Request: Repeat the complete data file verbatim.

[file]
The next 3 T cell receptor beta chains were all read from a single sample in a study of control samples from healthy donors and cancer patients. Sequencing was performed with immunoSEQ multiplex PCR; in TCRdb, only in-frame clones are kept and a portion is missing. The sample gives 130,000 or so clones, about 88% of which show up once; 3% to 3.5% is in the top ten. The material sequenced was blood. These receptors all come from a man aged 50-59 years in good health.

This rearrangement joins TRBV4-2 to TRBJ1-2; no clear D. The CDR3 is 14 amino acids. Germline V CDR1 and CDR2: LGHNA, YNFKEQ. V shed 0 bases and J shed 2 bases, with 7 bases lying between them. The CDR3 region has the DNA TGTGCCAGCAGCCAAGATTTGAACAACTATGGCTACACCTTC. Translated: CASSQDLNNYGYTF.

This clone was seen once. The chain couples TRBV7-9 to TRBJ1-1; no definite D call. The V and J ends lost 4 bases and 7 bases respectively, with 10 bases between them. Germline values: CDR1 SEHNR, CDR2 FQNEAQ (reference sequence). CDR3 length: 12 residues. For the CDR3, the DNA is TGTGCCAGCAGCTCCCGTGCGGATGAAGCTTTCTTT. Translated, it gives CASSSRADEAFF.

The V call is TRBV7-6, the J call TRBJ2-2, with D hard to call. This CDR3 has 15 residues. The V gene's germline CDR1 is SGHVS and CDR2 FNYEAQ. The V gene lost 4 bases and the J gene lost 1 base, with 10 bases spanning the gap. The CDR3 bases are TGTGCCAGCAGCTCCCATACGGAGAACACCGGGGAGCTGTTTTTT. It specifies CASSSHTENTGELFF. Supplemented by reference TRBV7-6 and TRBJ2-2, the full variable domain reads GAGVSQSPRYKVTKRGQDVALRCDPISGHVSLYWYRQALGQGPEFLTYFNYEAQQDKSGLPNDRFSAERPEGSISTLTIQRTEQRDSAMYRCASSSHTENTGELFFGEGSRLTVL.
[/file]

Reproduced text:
The next 3 T cell receptor beta chains were all read from a single sample in a study of control samples from healthy donors and cancer patients. Sequencing was performed with immunoSEQ multiplex PCR; in TCRdb, only in-frame clones are kept and a portion is missing. The sample gives 130,000 or so clones, about 88% of which show up once; 3% to 3.5% is in the top ten. The material sequenced was blood. These receptors all come from a man aged 50-59 years in good health.

This rearrangement joins TRBV4-2 to TRBJ1-2; no clear D. The CDR3 is 14 amino acids. Germline V CDR1 and CDR2: LGHNA, YNFKEQ. V shed 0 bases and J shed 2 bases, with 7 bases lying between them. The CDR3 region has the DNA TGTGCCAGCAGCCAAGATTTGAACAACTATGGCTACACCTTC. Translated: CASSQDLNNYGYTF.

This clone was seen once. The chain couples TRBV7-9 to TRBJ1-1; no definite D call. The V and J ends lost 4 bases and 7 bases respectively, with 10 bases between them. Germline values: CDR1 SEHNR, CDR2 FQNEAQ (reference sequence). CDR3 length: 12 residues. For the CDR3, the DNA is TGTGCCAGCAGCTCCCGTGCGGATGAAGCTTTCTTT. Translated, it gives CASSSRADEAFF.

The V call is TRBV7-6, the J call TRBJ2-2, with D hard to call. This CDR3 has 15 residues. The V gene's germline CDR1 is SGHVS and CDR2 FNYEAQ. The V gene lost 4 bases and the J gene lost 1 base, with 10 bases spanning the gap. The CDR3 bases are TGTGCCAGCAGCTCCCATACGGAGAACACCGGGGAGCTGTTTTTT. It specifies CASSSHTENTGELFF. Supplemented by reference TRBV7-6 and TRBJ2-2, the full variable domain reads GAGVSQSPRYKVTKRGQDVALRCDPISGHVSLYWYRQALGQGPEFLTYFNYEAQQDKSGLPNDRFSAERPEGSISTLTIQRTEQRDSAMYRCASSSHTENTGELFFGEGSRLTVL.